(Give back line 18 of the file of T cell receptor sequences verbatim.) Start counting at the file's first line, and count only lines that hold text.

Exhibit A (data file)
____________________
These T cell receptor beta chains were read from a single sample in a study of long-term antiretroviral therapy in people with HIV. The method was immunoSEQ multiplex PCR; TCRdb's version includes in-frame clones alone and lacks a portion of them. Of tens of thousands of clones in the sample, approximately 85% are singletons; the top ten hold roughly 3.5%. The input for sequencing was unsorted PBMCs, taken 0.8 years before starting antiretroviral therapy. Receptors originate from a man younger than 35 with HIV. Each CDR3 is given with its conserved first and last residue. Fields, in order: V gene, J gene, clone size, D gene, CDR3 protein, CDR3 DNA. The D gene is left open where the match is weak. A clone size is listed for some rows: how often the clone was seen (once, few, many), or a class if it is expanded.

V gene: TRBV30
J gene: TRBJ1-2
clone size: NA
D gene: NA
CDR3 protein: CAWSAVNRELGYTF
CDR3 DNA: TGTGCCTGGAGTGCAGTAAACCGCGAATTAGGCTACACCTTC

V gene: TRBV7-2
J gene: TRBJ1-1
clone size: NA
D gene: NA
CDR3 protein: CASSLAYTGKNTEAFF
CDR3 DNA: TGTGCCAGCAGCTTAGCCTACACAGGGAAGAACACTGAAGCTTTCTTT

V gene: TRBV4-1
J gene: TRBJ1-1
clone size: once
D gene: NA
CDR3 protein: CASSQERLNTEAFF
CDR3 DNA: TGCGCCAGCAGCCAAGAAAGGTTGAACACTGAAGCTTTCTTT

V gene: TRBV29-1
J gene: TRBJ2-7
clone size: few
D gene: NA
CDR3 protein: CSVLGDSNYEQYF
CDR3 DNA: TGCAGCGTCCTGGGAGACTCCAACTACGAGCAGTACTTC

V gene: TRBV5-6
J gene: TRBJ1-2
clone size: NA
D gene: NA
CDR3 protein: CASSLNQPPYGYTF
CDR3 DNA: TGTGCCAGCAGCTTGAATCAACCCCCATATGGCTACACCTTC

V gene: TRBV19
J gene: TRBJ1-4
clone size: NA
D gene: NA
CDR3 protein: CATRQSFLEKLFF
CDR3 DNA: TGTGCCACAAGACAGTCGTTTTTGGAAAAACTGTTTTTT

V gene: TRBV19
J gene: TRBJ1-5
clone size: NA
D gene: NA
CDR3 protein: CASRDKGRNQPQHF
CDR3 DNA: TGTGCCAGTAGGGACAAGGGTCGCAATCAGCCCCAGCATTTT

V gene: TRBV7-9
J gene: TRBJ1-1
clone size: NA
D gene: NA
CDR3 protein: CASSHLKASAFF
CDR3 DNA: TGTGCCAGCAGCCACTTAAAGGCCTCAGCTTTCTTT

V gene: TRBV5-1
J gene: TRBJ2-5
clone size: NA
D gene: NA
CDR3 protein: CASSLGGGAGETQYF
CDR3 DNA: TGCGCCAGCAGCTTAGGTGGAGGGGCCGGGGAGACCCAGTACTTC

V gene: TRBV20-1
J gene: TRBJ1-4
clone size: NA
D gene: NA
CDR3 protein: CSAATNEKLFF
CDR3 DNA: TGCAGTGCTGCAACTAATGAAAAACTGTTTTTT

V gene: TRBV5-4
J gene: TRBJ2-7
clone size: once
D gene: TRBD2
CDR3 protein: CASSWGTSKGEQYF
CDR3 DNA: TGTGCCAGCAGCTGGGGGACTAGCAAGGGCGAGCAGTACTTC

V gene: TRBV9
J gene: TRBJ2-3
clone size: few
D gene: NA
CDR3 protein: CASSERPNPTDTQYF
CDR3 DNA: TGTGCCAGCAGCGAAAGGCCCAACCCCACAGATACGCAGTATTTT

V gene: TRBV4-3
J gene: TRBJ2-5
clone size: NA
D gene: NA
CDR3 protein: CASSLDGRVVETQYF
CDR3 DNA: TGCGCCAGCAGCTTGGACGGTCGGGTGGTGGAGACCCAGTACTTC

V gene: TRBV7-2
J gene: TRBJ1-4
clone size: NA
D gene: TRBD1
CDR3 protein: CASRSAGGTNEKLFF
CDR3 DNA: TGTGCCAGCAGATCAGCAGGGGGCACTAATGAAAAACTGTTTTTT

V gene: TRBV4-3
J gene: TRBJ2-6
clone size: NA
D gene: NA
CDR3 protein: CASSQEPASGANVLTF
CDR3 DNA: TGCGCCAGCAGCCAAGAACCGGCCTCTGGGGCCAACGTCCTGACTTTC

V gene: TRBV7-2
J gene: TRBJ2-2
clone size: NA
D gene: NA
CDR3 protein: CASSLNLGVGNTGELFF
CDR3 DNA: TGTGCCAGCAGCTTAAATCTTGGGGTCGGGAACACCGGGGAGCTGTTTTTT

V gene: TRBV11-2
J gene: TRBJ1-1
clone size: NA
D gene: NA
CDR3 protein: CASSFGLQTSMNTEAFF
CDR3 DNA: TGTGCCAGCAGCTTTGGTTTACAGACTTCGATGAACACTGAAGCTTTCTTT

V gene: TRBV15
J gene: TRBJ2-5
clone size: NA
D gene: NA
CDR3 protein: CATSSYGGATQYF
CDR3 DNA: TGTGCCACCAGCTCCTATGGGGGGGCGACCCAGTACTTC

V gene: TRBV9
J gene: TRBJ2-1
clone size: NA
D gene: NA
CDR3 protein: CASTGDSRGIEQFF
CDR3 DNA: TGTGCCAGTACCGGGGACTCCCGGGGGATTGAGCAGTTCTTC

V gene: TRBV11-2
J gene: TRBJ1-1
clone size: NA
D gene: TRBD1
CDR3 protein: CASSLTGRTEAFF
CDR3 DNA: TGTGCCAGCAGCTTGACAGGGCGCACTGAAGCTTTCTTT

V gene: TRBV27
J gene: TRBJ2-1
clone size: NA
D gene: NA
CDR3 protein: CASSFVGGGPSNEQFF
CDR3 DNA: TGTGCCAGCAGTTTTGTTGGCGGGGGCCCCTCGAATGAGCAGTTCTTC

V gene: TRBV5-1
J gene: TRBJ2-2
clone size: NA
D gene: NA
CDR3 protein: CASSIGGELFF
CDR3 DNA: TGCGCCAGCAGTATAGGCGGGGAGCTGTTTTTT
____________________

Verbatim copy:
CDR3 protein: CASSQERLNTEAFF